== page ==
Wednesday, January 28, 2009

To buy or not to buy?

Okay, so yesterday I talked about making it my personal ambition to revisit more of the films I love. Done and done. I've got two more coming to me through the mail today or tomorrow: Wes Anderson's debut feature, Bottle Rocket (still his best film), and John Landis' frat house classic National Lampoon's Animal House, which I watched about 13 times my freshman year in college (and probably about once since then). Both were requested by my wife, and I was more than happy to oblige.

But any time I rent a movie I've seen before, especially one I really like, I'm hit with a familiar question:

"Should I be buying this?"

Today's question is mostly academic, because this economy has put the kibosh on expanding the collection of films I own, at least for the time being. I don't have a very easy time making cuts in other areas, but adding to my personal DVD collection -- an exercise in vanity as much as anything else -- is certainly one area I can be sensible.

And I'm really glad I came to that decision, because I really do struggle with this whenever I think about coming back to a movie I love. Before that second viewing, you have to decide how you're going to view it -- by renting it, or by buying it.

If you're not sure it's something you ultimately want to own, a rental is safe. But if you do think you might want to own it, wouldn't you rather start getting the value of that purchase now, rather than renting it and then buying it later?

For those of us who subscribe to unlimited rental programs like Netflix or Blockbuster Online, the cost of a rental is somewhat abstract these days. But there is still a cost. By renting something, it means you aren't able to rent something else, and the time you have it out is time you are not able to have out other things. It's a small cost, but it's there.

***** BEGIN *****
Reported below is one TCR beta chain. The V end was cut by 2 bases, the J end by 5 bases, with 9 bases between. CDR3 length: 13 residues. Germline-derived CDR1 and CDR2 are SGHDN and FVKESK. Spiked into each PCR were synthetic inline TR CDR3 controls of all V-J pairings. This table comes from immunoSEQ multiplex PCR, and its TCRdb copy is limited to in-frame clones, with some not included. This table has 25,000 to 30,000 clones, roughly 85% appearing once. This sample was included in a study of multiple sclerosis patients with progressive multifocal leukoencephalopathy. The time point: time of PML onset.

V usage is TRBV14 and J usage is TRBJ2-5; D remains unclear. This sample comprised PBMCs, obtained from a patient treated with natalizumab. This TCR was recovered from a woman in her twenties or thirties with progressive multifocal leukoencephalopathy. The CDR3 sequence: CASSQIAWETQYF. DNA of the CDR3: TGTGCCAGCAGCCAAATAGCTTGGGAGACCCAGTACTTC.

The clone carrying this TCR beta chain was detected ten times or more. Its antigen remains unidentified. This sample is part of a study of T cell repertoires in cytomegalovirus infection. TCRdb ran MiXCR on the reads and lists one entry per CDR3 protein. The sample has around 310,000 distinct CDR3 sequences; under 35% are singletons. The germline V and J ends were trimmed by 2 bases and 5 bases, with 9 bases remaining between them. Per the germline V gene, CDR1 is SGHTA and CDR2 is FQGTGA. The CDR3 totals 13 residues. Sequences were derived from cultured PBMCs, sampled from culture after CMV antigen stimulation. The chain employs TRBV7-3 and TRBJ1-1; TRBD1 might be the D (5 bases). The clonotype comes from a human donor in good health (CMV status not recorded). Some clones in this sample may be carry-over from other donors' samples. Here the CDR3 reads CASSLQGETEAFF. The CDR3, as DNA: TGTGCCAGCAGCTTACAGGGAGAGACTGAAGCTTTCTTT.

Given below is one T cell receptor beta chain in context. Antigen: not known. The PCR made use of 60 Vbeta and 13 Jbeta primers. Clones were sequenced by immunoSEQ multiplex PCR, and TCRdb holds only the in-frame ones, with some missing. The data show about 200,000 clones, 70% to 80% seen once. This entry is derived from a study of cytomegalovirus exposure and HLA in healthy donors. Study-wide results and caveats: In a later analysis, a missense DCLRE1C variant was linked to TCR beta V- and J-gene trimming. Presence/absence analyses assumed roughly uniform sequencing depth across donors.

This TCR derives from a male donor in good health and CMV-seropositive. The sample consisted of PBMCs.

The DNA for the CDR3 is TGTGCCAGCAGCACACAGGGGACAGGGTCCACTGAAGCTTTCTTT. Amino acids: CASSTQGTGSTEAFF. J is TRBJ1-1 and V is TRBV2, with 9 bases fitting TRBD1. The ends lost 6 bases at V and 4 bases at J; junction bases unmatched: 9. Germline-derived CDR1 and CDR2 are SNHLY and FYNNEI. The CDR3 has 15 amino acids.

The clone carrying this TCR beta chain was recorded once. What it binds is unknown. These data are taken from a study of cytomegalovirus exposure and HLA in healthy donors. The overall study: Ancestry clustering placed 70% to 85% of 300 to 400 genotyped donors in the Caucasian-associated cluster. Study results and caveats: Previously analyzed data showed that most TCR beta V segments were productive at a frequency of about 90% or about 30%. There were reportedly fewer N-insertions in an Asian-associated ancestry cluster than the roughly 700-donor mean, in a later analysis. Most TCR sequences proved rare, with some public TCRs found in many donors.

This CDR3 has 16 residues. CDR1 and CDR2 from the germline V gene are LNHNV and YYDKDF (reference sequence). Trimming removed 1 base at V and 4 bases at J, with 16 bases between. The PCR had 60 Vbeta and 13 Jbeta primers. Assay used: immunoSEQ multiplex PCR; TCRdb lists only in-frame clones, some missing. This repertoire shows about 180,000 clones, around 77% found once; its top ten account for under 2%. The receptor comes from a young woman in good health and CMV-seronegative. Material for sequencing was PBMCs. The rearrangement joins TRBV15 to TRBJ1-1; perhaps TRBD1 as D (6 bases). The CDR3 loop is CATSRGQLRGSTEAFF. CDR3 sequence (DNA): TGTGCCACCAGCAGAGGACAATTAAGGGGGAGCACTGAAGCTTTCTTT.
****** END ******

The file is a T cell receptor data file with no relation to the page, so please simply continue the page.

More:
And that's why the decision to buy can be so agonizing. What's more -- if you decide to rent now, how much will that delay your eventual purchase of the film? You won't want to go out and buy it right away, because you just saw it. Granted, it's not like you always watch a movie right after you buy it. I'm sure everyone reading this has purchased movies that, to this day, they still haven't watched, even if that purchase was years ago. But when you buy a movie, you at least need to have the momentum of a potential viewing to spur you onward. It's hard to buy a movie if you flat out know that you will not watch it for two years.

And so this period between an initial viewing and a second viewing is even more fraught with peril. It could be the difference between whether you ever end up owning the movie or not.

I'm being dramatic here for rhetorical purposes, but it is interesting to consider the rationale that goes into whether to buy a film or not. Even if you are a person of few material possessions -- you always prefer to rent movies, just as you always prefer to read books from the library -- true movie fans still do own a small collection of films. You're saying something by the films you own, even if you never watch them.

I'll be honest: Part of the reason I don't buy as many films as I used to is that my apartment is not currently set up to display them. My wife and I have our DVDs buried on a bottom shelf of our TV cabinet, behind not only a variety of tchotchkes that have nowhere else to live in our apartment, but also the smoked glass windows of the cabinet, which are usually closed. If I could display my collection in proud rows on a prominent shelf -- as I once did (but would never do again) with my CDs -- there might be more impetus to keep adding to that collection. When it comes to films, is it really a collection if no one sees it? Let's ask that tree in the woods.